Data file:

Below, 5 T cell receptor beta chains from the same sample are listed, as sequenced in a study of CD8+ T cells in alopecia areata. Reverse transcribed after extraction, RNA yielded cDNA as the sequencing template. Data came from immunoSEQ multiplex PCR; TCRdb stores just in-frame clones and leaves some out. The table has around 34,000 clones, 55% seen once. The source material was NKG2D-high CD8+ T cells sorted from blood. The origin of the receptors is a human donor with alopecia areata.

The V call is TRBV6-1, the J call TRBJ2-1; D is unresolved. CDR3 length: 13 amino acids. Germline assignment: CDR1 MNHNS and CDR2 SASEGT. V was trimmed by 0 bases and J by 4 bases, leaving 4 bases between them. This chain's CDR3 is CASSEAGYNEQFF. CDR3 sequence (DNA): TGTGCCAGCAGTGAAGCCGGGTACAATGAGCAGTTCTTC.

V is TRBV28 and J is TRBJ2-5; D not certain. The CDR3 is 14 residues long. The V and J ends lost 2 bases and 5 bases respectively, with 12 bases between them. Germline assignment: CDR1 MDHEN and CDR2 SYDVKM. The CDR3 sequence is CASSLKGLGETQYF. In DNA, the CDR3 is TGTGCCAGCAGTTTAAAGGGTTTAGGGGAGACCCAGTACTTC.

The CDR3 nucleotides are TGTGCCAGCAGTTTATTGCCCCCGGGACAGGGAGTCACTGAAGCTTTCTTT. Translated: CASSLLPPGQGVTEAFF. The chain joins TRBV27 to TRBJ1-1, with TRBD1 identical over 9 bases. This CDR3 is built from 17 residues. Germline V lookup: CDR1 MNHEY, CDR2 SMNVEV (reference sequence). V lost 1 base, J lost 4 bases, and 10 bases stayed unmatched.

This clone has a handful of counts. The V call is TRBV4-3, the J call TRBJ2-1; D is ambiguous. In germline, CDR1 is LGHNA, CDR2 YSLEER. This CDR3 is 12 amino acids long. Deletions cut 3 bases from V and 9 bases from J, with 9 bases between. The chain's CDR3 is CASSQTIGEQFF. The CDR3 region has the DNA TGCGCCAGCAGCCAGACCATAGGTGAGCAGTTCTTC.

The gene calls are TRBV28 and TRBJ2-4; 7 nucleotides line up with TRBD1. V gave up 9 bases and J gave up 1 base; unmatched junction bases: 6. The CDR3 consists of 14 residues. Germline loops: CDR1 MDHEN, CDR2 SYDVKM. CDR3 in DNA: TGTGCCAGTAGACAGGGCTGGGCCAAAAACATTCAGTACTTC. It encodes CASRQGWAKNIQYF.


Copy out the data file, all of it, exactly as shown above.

Below, 5 T cell receptor beta chains from the same sample are listed, as sequenced in a study of CD8+ T cells in alopecia areata. Reverse transcribed after extraction, RNA yielded cDNA as the sequencing template. Data came from immunoSEQ multiplex PCR; TCRdb stores just in-frame clones and leaves some out. The table has around 34,000 clones, 55% seen once. The source material was NKG2D-high CD8+ T cells sorted from blood. The origin of the receptors is a human donor with alopecia areata.

The V call is TRBV6-1, the J call TRBJ2-1; D is unresolved. CDR3 length: 13 amino acids. Germline assignment: CDR1 MNHNS and CDR2 SASEGT. V was trimmed by 0 bases and J by 4 bases, leaving 4 bases between them. This chain's CDR3 is CASSEAGYNEQFF. CDR3 sequence (DNA): TGTGCCAGCAGTGAAGCCGGGTACAATGAGCAGTTCTTC.

V is TRBV28 and J is TRBJ2-5; D not certain. The CDR3 is 14 residues long. The V and J ends lost 2 bases and 5 bases respectively, with 12 bases between them. Germline assignment: CDR1 MDHEN and CDR2 SYDVKM. The CDR3 sequence is CASSLKGLGETQYF. In DNA, the CDR3 is TGTGCCAGCAGTTTAAAGGGTTTAGGGGAGACCCAGTACTTC.

The CDR3 nucleotides are TGTGCCAGCAGTTTATTGCCCCCGGGACAGGGAGTCACTGAAGCTTTCTTT. Translated: CASSLLPPGQGVTEAFF. The chain joins TRBV27 to TRBJ1-1, with TRBD1 identical over 9 bases. This CDR3 is built from 17 residues. Germline V lookup: CDR1 MNHEY, CDR2 SMNVEV (reference sequence). V lost 1 base, J lost 4 bases, and 10 bases stayed unmatched.

This clone has a handful of counts. The V call is TRBV4-3, the J call TRBJ2-1; D is ambiguous. In germline, CDR1 is LGHNA, CDR2 YSLEER. This CDR3 is 12 amino acids long. Deletions cut 3 bases from V and 9 bases from J, with 9 bases between. The chain's CDR3 is CASSQTIGEQFF. The CDR3 region has the DNA TGCGCCAGCAGCCAGACCATAGGTGAGCAGTTCTTC.

The gene calls are TRBV28 and TRBJ2-4; 7 nucleotides line up with TRBD1. V gave up 9 bases and J gave up 1 base; unmatched junction bases: 6. The CDR3 consists of 14 residues. Germline loops: CDR1 MDHEN, CDR2 SYDVKM. CDR3 in DNA: TGTGCCAGTAGACAGGGCTGGGCCAAAAACATTCAGTACTTC. It encodes CASRQGWAKNIQYF.